I suspect that Japan will retreat from nuclear power only temporarily. The influence of TEPCO, a very passive government sympathizing media and an aggressive nuclear industry will work for the necessary years to bring reactors back to the table as a choice.
However, over the next few years while the press, the government and industry struggle for more nuclear power, Japan will have to seek other energy sources. Should these prove workable and successful, history may be changed.
What is ethical here? Those pushing nuclear power argue that it is proven technology with only the most occasional of problems and that these problems are highly overrated. Those opposed point to its enormous cost, regular reports of problems, the vexing conundrum of what to do with spent nuclear fuel and disasters whose full scope won’t be known for centuries.
I believe that the pro-nuclear side has enormous sums of money on its side and that this may be blinding them to any interest but their own. On the other side of the argument, it is very difficult to point to any large number of those opposed to nuclear power and say, “You only oppose nuclear power because if we quit building nuclear power plants, you will become immensely wealthy.”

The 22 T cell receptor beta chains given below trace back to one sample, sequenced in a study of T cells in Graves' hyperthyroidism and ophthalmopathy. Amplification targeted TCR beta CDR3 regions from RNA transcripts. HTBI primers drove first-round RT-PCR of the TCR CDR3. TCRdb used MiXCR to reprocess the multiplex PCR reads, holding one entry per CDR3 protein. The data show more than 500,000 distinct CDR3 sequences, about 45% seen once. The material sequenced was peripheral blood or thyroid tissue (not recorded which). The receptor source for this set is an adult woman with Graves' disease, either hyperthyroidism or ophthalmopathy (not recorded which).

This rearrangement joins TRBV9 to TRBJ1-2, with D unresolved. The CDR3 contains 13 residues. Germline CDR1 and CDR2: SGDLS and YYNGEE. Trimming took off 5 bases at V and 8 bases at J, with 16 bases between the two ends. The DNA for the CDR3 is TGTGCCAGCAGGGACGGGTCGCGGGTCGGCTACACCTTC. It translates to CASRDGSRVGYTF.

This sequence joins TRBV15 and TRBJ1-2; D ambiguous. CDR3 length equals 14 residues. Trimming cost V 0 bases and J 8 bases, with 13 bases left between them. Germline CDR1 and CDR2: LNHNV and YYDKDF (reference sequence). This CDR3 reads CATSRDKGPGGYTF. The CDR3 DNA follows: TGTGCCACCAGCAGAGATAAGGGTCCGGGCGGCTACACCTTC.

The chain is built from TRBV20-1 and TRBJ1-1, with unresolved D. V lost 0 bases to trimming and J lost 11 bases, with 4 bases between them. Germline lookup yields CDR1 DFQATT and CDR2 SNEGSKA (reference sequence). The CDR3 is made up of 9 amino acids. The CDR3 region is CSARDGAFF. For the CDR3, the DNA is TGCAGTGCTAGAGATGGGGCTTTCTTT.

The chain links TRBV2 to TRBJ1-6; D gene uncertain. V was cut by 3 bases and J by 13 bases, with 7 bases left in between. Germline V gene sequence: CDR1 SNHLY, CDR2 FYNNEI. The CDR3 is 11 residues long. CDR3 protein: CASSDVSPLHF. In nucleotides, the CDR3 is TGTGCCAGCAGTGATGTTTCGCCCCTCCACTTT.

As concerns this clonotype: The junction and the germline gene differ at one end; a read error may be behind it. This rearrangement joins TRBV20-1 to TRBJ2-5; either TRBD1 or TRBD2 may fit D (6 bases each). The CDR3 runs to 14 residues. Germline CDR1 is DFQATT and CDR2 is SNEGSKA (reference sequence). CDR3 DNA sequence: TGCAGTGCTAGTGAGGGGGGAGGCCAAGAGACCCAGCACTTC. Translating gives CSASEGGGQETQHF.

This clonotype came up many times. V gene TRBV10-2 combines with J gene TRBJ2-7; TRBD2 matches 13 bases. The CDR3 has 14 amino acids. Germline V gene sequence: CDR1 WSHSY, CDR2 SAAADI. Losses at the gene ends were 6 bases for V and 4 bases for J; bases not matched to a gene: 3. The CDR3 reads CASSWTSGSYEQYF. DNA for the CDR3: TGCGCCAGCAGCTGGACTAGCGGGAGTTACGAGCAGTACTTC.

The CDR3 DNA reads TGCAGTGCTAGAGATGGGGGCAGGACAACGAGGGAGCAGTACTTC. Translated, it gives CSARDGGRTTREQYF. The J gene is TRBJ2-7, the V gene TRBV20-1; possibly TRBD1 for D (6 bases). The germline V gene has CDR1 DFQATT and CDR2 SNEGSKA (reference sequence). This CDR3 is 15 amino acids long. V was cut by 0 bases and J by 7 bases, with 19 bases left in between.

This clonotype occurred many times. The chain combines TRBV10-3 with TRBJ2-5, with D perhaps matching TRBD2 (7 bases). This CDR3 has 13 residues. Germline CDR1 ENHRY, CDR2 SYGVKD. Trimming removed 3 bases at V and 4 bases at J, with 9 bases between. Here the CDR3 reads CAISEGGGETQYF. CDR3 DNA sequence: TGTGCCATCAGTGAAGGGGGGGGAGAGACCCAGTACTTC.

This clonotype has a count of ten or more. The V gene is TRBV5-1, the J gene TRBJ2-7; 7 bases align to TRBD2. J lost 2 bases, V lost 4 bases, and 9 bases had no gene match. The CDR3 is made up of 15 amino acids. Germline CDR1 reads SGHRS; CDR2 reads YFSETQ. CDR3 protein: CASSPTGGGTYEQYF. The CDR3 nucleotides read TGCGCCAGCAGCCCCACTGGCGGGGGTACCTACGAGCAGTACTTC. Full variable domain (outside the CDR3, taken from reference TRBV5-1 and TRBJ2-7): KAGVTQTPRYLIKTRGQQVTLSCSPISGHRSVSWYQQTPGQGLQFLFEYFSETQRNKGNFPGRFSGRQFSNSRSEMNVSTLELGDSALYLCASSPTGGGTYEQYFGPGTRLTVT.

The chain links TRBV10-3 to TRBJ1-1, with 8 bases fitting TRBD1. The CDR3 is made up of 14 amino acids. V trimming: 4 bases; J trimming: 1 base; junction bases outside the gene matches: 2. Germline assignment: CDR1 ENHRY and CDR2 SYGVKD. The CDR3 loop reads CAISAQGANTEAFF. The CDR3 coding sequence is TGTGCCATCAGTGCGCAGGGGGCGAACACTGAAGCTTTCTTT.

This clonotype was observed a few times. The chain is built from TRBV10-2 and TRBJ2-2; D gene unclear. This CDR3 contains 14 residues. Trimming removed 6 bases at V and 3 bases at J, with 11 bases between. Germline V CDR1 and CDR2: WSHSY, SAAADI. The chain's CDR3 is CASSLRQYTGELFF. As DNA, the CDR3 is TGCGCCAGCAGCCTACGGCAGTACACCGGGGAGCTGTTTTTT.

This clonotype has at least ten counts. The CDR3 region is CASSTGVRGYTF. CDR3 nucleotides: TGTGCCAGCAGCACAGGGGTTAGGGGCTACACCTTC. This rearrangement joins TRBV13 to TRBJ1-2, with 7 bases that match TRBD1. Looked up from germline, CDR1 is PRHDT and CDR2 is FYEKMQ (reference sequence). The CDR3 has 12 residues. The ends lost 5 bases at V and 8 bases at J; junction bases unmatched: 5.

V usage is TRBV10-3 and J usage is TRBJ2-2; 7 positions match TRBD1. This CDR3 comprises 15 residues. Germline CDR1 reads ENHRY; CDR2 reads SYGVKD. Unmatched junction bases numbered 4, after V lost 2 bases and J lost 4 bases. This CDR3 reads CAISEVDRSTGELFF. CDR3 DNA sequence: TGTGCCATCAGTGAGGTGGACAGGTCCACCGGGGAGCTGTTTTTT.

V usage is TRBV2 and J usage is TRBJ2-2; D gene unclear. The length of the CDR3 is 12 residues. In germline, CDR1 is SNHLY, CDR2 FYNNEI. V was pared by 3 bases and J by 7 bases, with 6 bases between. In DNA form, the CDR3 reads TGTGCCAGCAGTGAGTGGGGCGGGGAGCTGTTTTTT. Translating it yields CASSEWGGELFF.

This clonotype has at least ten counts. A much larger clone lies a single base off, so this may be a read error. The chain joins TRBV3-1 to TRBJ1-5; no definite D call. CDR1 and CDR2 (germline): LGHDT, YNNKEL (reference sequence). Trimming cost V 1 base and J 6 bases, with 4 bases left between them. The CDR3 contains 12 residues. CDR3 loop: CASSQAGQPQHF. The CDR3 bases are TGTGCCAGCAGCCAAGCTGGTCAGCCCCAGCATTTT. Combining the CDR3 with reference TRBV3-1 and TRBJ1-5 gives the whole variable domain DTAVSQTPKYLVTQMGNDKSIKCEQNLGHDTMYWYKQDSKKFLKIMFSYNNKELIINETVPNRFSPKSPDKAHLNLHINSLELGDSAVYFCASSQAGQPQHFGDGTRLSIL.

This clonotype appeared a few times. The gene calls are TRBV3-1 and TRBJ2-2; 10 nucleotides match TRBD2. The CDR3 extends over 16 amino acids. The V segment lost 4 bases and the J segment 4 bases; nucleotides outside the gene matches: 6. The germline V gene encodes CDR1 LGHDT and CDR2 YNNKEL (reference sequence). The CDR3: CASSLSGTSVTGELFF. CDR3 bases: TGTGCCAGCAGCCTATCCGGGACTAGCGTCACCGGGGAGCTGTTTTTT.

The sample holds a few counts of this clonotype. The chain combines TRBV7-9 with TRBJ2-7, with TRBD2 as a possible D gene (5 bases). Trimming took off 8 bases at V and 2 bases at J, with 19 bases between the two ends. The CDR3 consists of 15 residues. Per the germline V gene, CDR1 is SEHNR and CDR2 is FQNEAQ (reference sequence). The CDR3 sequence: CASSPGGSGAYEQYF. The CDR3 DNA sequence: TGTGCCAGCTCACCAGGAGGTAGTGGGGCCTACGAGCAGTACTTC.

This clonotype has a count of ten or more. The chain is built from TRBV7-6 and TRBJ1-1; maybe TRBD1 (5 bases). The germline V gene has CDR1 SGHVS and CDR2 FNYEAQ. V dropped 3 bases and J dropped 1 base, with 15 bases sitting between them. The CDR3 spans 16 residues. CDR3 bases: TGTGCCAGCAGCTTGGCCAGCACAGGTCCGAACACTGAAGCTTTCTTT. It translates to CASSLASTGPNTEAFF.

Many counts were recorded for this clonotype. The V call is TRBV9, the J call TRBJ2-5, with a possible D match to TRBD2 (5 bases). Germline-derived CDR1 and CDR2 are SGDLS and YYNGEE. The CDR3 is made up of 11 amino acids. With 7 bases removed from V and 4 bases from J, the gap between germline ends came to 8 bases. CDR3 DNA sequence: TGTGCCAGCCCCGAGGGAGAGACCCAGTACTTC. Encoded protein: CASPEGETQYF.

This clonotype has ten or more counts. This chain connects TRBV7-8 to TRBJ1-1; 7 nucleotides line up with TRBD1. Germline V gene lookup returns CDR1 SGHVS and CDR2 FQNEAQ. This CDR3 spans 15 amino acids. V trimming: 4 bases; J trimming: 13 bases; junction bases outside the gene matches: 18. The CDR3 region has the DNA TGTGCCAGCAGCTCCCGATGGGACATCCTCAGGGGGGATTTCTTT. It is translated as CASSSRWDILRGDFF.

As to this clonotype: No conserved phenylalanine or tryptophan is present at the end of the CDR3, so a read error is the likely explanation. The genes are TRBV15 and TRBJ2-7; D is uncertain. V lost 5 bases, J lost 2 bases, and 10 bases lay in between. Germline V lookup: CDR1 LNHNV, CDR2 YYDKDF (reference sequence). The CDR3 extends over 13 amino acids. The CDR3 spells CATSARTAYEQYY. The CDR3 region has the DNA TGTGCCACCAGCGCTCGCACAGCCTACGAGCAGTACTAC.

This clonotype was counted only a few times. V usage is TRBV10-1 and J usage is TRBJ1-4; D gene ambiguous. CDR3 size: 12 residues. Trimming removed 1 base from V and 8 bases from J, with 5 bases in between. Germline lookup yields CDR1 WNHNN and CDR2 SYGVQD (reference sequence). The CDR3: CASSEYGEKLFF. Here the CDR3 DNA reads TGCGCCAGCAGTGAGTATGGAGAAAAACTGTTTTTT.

Ethics gets twisted when there is money and the more money the worse the ethical problems become.
I worry that in the United States today, the only sound heard on many issues is the rustle of the green.
Special thanks to madaboutthenews.
TWO months after the explosions and radiation leaks at the Fukushima Daiichi nuclear power plant in Japan, the prime minister, Naoto Kan, has announced that the country will not build any new reactors.
If Kan really means it, the government will have to abandon the plans for expanding nuclear power it adopted only last year. To make up the energy shortfall, Kan has set the ambitious goal of using renewables.
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